Palo Santo, or “holy stick”, comes from a tree indigenous to South America and is very popular in the countries of Ecuador and Peru. It is used by plant medicine Shamans in ceremony and is very sacred and integral to their work. Bulnesia sarmiento is currently on the endangered list, and there are only 250 adult trees left in the wild to date. Where as Bursera graveolens, another species of palo santo, if sustainably and ecologically harvested is safe to continue to use for smoke clearing. Please check which one you are purchasing. Maybe consider using plants closer to home, from your own bioregion instead.

One of the biggest learnings on my earth wisdom path so far is to work within your bioregion. The use of medicines from the land you live on and around. If it’s not possible to self harvest, or grow your own plants from seed, then find someone who does and support a small local business. Find someone who creates sustainable, ethical smoking bundles and has reverence and gratitude to the plants they are working with and creating from.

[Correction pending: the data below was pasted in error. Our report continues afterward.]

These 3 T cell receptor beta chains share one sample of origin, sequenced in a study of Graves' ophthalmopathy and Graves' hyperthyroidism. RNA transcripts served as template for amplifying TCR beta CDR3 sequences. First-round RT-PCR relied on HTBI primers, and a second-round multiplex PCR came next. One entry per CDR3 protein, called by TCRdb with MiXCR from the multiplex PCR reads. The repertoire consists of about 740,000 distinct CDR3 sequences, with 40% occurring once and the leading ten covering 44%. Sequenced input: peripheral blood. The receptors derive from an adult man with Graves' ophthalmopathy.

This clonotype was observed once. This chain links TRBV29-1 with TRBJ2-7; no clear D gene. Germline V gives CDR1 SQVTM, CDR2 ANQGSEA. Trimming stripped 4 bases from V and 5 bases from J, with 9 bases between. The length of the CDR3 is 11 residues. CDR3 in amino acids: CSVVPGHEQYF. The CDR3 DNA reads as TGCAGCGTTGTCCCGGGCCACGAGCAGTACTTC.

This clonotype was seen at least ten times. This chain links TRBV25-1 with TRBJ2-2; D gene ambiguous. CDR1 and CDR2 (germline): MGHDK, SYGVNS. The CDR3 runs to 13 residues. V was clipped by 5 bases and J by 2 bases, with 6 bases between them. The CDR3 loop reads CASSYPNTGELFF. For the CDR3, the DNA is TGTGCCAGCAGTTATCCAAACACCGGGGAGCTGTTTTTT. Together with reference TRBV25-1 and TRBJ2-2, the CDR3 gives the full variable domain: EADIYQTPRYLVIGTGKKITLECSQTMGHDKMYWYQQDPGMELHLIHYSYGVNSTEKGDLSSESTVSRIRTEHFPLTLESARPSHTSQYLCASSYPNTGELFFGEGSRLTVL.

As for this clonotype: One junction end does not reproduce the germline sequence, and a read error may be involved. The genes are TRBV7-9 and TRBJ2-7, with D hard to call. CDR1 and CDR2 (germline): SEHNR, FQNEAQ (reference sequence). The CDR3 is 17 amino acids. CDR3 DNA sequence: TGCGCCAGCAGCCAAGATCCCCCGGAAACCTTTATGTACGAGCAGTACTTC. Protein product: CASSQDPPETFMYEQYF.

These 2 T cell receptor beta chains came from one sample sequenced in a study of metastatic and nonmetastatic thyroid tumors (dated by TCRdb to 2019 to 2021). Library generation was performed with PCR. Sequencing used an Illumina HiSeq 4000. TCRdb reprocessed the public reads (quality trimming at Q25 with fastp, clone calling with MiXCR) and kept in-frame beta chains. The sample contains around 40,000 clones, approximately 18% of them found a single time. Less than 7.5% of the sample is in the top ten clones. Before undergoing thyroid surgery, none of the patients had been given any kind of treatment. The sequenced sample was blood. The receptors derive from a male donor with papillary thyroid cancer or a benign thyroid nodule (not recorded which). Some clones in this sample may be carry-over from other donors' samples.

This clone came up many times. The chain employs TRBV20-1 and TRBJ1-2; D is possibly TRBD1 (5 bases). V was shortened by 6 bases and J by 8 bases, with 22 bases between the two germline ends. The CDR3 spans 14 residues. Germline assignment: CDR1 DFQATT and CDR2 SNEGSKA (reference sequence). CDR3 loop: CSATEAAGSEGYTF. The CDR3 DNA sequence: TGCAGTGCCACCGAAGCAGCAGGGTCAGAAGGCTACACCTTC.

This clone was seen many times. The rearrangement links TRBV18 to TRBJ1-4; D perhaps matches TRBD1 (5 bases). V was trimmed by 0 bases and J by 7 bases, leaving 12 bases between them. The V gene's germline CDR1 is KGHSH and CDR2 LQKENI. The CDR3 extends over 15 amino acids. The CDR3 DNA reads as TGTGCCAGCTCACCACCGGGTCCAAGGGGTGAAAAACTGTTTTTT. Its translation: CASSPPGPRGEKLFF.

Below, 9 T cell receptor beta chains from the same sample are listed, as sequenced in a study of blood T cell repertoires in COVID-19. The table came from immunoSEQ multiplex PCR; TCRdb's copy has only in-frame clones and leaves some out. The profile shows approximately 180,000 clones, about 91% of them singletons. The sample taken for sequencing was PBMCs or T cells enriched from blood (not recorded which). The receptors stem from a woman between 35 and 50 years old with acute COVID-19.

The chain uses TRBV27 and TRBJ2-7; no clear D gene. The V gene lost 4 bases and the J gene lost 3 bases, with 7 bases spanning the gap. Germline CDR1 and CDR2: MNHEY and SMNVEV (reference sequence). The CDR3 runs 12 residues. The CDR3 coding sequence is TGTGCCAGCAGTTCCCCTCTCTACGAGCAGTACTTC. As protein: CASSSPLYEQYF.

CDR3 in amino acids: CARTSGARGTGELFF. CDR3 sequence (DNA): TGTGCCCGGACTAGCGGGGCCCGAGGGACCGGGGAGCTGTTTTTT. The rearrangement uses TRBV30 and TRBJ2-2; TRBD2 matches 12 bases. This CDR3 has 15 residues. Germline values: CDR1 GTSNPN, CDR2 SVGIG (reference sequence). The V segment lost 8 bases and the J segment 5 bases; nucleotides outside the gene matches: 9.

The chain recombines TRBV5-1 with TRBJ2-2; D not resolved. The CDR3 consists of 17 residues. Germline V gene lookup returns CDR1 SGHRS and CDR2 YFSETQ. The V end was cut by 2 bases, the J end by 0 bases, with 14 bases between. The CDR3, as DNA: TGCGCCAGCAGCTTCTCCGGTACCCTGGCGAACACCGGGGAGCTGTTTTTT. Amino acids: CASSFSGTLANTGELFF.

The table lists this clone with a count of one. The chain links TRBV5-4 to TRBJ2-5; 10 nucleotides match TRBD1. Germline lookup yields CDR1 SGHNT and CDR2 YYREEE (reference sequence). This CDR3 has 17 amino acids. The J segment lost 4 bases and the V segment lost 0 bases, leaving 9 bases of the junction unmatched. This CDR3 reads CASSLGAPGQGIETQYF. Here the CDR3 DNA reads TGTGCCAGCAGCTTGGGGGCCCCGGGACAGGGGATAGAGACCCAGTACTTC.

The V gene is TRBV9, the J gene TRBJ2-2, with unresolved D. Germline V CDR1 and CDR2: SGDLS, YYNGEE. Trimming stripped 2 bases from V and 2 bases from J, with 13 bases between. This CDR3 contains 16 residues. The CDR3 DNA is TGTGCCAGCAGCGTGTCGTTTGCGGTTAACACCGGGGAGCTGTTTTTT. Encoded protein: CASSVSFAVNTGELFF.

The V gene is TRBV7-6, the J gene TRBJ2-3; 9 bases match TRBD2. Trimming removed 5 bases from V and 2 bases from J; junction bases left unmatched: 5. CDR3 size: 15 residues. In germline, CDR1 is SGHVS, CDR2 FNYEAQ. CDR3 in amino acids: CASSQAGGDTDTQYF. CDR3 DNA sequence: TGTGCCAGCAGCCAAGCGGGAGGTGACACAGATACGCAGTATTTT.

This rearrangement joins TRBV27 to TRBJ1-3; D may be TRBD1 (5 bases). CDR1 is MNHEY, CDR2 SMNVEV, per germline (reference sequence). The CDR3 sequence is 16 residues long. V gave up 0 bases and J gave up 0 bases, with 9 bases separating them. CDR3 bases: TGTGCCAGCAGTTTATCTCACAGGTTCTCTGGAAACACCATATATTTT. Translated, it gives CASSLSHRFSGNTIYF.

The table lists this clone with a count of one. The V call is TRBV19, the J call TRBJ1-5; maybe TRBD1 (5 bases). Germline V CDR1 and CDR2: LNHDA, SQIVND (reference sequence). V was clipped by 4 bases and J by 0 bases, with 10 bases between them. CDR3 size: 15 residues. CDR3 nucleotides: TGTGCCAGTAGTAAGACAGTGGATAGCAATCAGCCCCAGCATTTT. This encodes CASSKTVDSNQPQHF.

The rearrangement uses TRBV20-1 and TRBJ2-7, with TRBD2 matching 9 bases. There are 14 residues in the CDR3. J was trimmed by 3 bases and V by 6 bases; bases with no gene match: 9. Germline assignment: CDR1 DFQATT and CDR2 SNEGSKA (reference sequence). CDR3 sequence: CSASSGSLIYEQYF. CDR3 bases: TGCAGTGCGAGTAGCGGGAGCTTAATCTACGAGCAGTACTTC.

What plants can I use as alternatives to White Sage or Palo Santo?

As you can see there are so many other plants that you can bind into your own smoking bundle or make a loose leaf blend to burn on a charcoal disc. In fact most non-poisonous herbs can be dried and bundled just like white sage.

  • Garden sage

  • Wormwood

  • Cedar

  • Pine

  • Holy basil

  • Mints

  • Rosemary

  • Lemon balm

  • Juniper

  • Calendula

  • Mugwort

  • Eucalyptus

  • Rose Petals

  • Thyme

  • Cinnamon

  • Bay leaves

  • Lavender

  • Catnip

  • Dandelion leaves

  • Chamomile

  • Mullein leaves

  • Yarrow

Making a bundles is simple. You just gather the herbs and plants you want to use, making sure to only take what you need. Give gratitude and make an offering to the plants as you gather them.

Make a ritual space for yourself, gather what you need, say a prayer, and as you tie them into a tight bundle using cotton, hemp, or linen string or twine, sing to the plants, say a prayer chant a mantra, as your binding, this is an important and very sacred part of this practice.

Dry it out by setting your bundle somewhere warm and dry. When it has dried completely, it is ready to use.

You can also easily research which plants you feel connected to and their individual medicinal, plant spirit and magical offerings.